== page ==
This raises the question most people who suspect at home or close this chronic disease or already sick. The goal of treatment in rheumatoid arthritis is a slowing of disease progression, reduction of pain, improved mood and mental condition of the patient, providing the ability to perform work and independence in everyday life. Rheumatoid arthritis can’t be cured. However, you can inhibit the disease and prevent its further development. The earlier it is diagnosed, the sooner you will be used intensive care, the better the prognosis for a smooth life.
Available rheumatoid arthritis treatment
Treatment of rheumatoid arthritis includes pharmacotherapy, rehabilitation and patient education. The main goals of treatment rheumatoid arthritis are:
- alleviate pain, swelling and fatigue
- improvement in function of the pond
- inhibition of progression of joint
- prevention of disability
- preventing deaths subsidiary of rheumatoid arthritis
Drugs used in rheumatoid arthritis is traditionally divided into 2 groups: 1 Soothing the pain and symptoms of the second disease-modifying drugs (DMARDs), which are divided into: – non-biological DMARDs formerly called conventional DMARDs – biological DMARDs Despite the division between non-biological and biological DMARDs DMARDs commonly used abbreviation for drugs classical (non-biological) and biological DMARDs are called in short biological agents.
Medicines to relieve pain and symptoms of inflammation
This group includes non-steroidal anti-inflammatory drugs and glucocorticoids.
Non-steroidal anti-inflammatory drugs (NSAIDs) were for many years the basic drugs used to relieve pain and symptoms of inflammation in RA. NSAIDs do not inhibit progression of the joint and do not limit tissue damage. The mechanism of action of NSAIDs is the inhibition of the enzyme cyclooxygenase (COX), which in turn prevents the conversion of arachidonic acid (building block of cell membranes) to prostaglandins – mediators of inflammation. Operation of the NSAID is only symptomatic: reduction of pain, swelling and inflammation. The above-mentioned Cyclooxygenase enzyme (COX) has two isoforms: COX-2 and COX-1. COX-2 is an enzyme that is produced in the process of inflammation. It produces inflammatory mediators and its inhibition by NSAIDs determines the efficacy of the drug. COX-1 isoenzyme is an enzyme present in the body at normal conditions. Its inhibition is associated with side effects, especially in the gastrointestinal tract and kidney. In the nineties of the twentieth century developed a group of NSAIDs selectively inhibiting COX-2 (rofecoxib, celecoxib). The selective COX-2 inhibitors hopes are pinned on a perfect NSAIDs: effective (inhibiting COX-2) and safe (not inhibiting COX-1). These hopes have not been fulfilled, because the treatment with a selective COX-2 appeared to complications of the cardiovascular system, increase mortality in patients with heart attacks and strokes. This sparked a lively discussion in and out of the registration of all NSAIDs include warnings against the adverse effects of cardiovascular NSAIDs cause numerous side effects, especially when used chronically. The most serious complications are of the gastrointestinal tract, resulting from the action of COX inhibition, and the production of prostaglandins (PG). In the stomach, the PG have a beneficial effect, since the gastric mucus secretion, stimulate the protection forming the highly acidic gastric environment (pH 1-2). The weakening of the mucosal barrier exposes the gastric mucosa to hydrochloric acid and damaged. Consequently, there is a complication abbreviated to CSP – perforations, ulcers, bleeding. These complications lead to pain in the left upper abdomen (ulceration), anemia (bleeding) and may even be life-threatening (massive hemorrhage, perforation – perforation of the stomach). To some extent, it can be prevented with an NSAID with drugs inhibiting gastric acid secretion in the stomach (such as proton pump inhibitors). Other complications of NSAIDs is fluid retention (fluid retention in the body, adverse effects for patients with heart failure and hypertension), attenuation of the antihypertensive drugs, impaired renal insufficiency inclusive. All NSAIDs are metabolized in the liver and can cause damage (hepatotoxic). In older patients are common side effects in the central nervous system: disorientation, confusion, depression. NSAIDs can cause headaches. NSAIDs inhibit COX-1 strongly reduce aggregation (clumping) platelet used in high doses increase the risk of bleeding, used in small doses reduce the risk of heart attack and stroke (platelet aggregation and reduce the risk of blood clots in the vessels of the heart and brain). One such drug is aspirin (acetylsalicylic acid). The active substances belonging to the group of NSAIDs include aspirin, ibuprofen, ketoprofen, diclofenac, naproxen, meloxicam, nimesulide, nabumetone, rofecoxib, celecoxib.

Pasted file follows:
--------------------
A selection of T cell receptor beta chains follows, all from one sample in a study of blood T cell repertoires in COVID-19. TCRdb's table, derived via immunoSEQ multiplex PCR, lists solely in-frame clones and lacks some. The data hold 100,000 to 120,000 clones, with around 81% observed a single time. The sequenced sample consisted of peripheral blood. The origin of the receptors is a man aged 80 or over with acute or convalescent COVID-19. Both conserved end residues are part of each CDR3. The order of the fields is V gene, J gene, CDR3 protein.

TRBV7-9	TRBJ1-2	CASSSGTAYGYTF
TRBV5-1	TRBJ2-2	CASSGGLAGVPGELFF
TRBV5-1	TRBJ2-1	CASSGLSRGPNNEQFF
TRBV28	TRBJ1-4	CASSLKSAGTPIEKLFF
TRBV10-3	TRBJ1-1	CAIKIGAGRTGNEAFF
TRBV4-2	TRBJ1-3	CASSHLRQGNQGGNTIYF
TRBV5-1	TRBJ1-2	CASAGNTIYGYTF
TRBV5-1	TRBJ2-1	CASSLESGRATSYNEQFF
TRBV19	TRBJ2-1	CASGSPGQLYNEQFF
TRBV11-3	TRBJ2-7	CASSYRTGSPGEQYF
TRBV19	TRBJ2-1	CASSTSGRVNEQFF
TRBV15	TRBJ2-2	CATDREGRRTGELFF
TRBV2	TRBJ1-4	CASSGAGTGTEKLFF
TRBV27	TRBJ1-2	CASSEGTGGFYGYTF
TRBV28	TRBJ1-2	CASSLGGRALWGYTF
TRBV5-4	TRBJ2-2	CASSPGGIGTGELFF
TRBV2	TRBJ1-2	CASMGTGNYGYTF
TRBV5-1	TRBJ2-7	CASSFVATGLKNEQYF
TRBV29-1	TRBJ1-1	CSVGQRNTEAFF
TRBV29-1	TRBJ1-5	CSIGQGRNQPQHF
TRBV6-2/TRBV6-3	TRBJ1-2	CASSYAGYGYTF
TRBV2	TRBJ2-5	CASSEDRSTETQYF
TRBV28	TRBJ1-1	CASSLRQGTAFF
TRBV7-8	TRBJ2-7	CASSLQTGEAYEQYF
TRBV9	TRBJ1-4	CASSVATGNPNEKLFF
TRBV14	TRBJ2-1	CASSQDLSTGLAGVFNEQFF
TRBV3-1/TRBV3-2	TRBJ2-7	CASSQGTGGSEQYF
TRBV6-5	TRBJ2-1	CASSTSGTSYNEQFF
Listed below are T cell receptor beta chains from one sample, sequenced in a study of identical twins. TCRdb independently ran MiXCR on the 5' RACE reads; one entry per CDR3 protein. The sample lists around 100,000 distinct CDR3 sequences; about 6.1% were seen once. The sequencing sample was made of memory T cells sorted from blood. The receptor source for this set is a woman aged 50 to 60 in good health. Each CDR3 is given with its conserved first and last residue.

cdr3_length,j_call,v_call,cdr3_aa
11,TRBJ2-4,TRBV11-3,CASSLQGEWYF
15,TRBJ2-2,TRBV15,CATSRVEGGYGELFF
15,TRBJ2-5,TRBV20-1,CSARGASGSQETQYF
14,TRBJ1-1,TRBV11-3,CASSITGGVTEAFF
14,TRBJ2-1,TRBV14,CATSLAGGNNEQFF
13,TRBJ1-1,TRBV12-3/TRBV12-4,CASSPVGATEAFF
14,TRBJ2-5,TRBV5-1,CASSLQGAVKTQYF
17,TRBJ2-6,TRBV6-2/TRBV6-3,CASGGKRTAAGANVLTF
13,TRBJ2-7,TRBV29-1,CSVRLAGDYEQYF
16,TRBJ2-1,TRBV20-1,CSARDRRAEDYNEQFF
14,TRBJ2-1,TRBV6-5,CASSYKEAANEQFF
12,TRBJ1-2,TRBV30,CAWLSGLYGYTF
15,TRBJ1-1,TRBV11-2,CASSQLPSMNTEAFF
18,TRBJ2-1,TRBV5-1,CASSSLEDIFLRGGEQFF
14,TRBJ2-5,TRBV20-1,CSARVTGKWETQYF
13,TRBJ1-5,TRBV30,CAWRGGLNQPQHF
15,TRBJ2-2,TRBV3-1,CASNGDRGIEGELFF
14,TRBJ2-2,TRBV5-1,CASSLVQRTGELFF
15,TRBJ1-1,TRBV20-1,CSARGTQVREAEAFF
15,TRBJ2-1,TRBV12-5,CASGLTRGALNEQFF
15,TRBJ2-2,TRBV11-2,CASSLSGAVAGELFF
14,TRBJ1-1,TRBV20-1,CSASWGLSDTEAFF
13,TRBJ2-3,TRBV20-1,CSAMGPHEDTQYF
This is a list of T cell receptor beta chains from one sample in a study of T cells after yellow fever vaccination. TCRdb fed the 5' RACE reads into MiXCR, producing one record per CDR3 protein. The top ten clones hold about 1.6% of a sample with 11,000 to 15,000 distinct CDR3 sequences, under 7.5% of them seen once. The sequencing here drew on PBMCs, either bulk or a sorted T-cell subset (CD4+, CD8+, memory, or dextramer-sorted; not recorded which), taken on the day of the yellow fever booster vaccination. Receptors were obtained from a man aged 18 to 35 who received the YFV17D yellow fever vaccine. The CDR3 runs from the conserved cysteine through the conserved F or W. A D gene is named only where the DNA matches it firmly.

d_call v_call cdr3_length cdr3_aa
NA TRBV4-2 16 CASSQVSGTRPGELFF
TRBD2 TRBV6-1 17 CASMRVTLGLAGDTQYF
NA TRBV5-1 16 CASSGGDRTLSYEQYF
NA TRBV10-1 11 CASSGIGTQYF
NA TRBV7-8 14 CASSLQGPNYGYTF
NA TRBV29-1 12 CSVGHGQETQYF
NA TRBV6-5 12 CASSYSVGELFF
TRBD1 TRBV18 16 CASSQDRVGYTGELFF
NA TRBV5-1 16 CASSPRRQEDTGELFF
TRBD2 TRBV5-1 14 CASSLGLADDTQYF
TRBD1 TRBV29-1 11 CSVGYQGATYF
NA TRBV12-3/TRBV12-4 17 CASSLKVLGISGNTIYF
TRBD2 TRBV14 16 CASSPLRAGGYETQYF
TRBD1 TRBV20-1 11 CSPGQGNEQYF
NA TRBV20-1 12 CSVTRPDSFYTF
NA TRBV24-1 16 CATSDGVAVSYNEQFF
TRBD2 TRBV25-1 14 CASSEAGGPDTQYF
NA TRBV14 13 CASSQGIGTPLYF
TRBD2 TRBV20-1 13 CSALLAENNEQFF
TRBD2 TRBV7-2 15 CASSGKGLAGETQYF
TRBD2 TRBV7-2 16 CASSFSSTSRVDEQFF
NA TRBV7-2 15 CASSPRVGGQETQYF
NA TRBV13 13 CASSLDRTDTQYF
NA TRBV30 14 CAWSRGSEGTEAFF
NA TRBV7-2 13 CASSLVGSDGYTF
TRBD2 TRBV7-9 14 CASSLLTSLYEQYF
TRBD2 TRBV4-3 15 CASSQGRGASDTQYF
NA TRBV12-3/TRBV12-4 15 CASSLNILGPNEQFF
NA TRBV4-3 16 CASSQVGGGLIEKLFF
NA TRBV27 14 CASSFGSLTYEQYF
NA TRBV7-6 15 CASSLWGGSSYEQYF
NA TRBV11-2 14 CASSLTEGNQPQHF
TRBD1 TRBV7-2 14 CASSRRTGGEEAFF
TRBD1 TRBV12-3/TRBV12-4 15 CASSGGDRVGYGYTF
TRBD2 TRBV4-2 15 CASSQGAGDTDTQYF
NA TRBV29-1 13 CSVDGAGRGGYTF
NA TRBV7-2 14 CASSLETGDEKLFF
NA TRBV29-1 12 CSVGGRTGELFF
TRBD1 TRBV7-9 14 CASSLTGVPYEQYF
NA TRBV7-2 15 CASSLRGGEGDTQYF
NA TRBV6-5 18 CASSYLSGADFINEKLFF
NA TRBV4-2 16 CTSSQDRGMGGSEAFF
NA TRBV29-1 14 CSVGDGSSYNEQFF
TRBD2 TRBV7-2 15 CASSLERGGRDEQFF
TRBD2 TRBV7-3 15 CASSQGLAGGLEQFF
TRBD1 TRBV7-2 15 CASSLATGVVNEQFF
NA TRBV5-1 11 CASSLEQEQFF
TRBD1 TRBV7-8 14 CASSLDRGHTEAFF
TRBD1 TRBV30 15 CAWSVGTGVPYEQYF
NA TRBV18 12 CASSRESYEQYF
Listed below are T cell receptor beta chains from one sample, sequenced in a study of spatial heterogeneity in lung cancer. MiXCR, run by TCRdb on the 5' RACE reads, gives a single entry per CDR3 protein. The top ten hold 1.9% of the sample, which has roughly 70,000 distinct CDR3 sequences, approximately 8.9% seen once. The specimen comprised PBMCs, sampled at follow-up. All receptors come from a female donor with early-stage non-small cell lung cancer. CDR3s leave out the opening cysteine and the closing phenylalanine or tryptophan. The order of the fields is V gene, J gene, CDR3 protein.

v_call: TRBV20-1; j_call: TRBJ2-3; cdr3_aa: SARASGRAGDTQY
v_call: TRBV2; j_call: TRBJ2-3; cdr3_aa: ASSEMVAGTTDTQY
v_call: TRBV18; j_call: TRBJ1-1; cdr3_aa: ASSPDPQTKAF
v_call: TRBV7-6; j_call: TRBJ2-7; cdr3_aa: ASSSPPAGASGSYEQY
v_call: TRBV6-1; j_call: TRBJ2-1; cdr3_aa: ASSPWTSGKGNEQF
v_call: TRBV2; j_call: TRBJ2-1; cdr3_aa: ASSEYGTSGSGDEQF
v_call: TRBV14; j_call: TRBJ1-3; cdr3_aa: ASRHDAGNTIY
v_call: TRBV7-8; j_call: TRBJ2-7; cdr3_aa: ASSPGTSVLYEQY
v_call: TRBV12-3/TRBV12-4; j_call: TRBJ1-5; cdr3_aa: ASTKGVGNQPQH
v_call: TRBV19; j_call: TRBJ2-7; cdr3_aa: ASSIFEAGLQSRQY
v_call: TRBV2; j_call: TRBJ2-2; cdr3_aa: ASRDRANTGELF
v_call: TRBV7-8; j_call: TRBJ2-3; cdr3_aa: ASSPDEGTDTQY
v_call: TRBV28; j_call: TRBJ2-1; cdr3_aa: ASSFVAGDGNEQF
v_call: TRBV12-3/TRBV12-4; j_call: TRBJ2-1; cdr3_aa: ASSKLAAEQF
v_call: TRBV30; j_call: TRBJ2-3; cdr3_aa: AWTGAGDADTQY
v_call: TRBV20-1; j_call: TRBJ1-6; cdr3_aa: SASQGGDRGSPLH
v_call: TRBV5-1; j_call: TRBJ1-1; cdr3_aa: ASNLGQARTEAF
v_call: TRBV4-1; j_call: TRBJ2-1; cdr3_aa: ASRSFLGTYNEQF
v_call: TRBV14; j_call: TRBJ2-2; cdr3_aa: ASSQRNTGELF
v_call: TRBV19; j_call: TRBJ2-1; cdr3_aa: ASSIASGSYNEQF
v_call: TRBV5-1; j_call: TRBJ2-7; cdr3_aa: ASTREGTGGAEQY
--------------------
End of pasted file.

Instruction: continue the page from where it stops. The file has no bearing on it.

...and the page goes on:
Glucocorticoids are used to treat synthetic equivalents of naturally occurring hormones produced by the adrenal gland (glands located on the upper portions of the kidney). Glucocorticoids are the drugs with very potent anti-inflammatory and immunosuppressive, and therefore are used in the treatment of many rheumatology inflammatory diseases and autoimmune diseases. GKS strongly than anti-inflammatory NSAID, as they operate at a higher level, the formation of the inflammatory process. GKS inhibit the activity of the enzyme phospholipase A2 called, thereby preventing the release of arachidonic acid from cellular membranes. Arachidonic acid is not converted to mediators of inflammation (PG).